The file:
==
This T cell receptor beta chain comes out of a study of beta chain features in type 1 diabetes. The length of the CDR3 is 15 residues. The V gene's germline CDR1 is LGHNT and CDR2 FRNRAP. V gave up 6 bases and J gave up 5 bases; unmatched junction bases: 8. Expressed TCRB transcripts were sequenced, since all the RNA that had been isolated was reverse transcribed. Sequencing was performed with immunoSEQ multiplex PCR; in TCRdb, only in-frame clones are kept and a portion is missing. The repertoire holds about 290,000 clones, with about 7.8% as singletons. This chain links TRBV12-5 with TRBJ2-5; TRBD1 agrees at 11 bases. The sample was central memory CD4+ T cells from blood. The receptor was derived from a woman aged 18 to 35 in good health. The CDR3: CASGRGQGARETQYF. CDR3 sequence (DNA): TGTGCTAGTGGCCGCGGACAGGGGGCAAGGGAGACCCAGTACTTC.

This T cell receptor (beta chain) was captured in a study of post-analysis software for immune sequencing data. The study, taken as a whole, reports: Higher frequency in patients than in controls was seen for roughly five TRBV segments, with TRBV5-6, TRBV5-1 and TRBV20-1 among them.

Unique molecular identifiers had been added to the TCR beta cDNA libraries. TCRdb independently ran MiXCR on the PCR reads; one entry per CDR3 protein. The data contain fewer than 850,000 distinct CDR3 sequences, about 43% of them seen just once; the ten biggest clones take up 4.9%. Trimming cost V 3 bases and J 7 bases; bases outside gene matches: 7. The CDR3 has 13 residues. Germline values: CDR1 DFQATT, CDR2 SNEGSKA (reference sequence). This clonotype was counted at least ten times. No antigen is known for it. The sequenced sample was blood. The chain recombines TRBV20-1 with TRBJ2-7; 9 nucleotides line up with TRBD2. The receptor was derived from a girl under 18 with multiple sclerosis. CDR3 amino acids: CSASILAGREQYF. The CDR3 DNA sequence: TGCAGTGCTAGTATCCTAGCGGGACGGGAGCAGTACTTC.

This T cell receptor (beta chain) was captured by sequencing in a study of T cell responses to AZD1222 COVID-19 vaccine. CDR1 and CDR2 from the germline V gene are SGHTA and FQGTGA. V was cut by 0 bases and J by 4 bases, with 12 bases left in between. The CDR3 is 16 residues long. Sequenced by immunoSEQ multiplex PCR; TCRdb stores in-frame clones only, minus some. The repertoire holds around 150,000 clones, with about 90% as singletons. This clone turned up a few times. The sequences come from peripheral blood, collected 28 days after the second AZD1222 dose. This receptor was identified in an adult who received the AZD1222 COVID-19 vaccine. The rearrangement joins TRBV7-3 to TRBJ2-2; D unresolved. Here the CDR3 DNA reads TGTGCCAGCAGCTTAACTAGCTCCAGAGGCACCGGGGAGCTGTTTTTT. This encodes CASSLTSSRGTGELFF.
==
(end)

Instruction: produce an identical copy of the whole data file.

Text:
This T cell receptor beta chain comes out of a study of beta chain features in type 1 diabetes. The length of the CDR3 is 15 residues. The V gene's germline CDR1 is LGHNT and CDR2 FRNRAP. V gave up 6 bases and J gave up 5 bases; unmatched junction bases: 8. Expressed TCRB transcripts were sequenced, since all the RNA that had been isolated was reverse transcribed. Sequencing was performed with immunoSEQ multiplex PCR; in TCRdb, only in-frame clones are kept and a portion is missing. The repertoire holds about 290,000 clones, with about 7.8% as singletons. This chain links TRBV12-5 with TRBJ2-5; TRBD1 agrees at 11 bases. The sample was central memory CD4+ T cells from blood. The receptor was derived from a woman aged 18 to 35 in good health. The CDR3: CASGRGQGARETQYF. CDR3 sequence (DNA): TGTGCTAGTGGCCGCGGACAGGGGGCAAGGGAGACCCAGTACTTC.

This T cell receptor (beta chain) was captured in a study of post-analysis software for immune sequencing data. The study, taken as a whole, reports: Higher frequency in patients than in controls was seen for roughly five TRBV segments, with TRBV5-6, TRBV5-1 and TRBV20-1 among them.

Unique molecular identifiers had been added to the TCR beta cDNA libraries. TCRdb independently ran MiXCR on the PCR reads; one entry per CDR3 protein. The data contain fewer than 850,000 distinct CDR3 sequences, about 43% of them seen just once; the ten biggest clones take up 4.9%. Trimming cost V 3 bases and J 7 bases; bases outside gene matches: 7. The CDR3 has 13 residues. Germline values: CDR1 DFQATT, CDR2 SNEGSKA (reference sequence). This clonotype was counted at least ten times. No antigen is known for it. The sequenced sample was blood. The chain recombines TRBV20-1 with TRBJ2-7; 9 nucleotides line up with TRBD2. The receptor was derived from a girl under 18 with multiple sclerosis. CDR3 amino acids: CSASILAGREQYF. The CDR3 DNA sequence: TGCAGTGCTAGTATCCTAGCGGGACGGGAGCAGTACTTC.

This T cell receptor (beta chain) was captured by sequencing in a study of T cell responses to AZD1222 COVID-19 vaccine. CDR1 and CDR2 from the germline V gene are SGHTA and FQGTGA. V was cut by 0 bases and J by 4 bases, with 12 bases left in between. The CDR3 is 16 residues long. Sequenced by immunoSEQ multiplex PCR; TCRdb stores in-frame clones only, minus some. The repertoire holds around 150,000 clones, with about 90% as singletons. This clone turned up a few times. The sequences come from peripheral blood, collected 28 days after the second AZD1222 dose. This receptor was identified in an adult who received the AZD1222 COVID-19 vaccine. The rearrangement joins TRBV7-3 to TRBJ2-2; D unresolved. Here the CDR3 DNA reads TGTGCCAGCAGCTTAACTAGCTCCAGAGGCACCGGGGAGCTGTTTTTT. This encodes CASSLTSSRGTGELFF.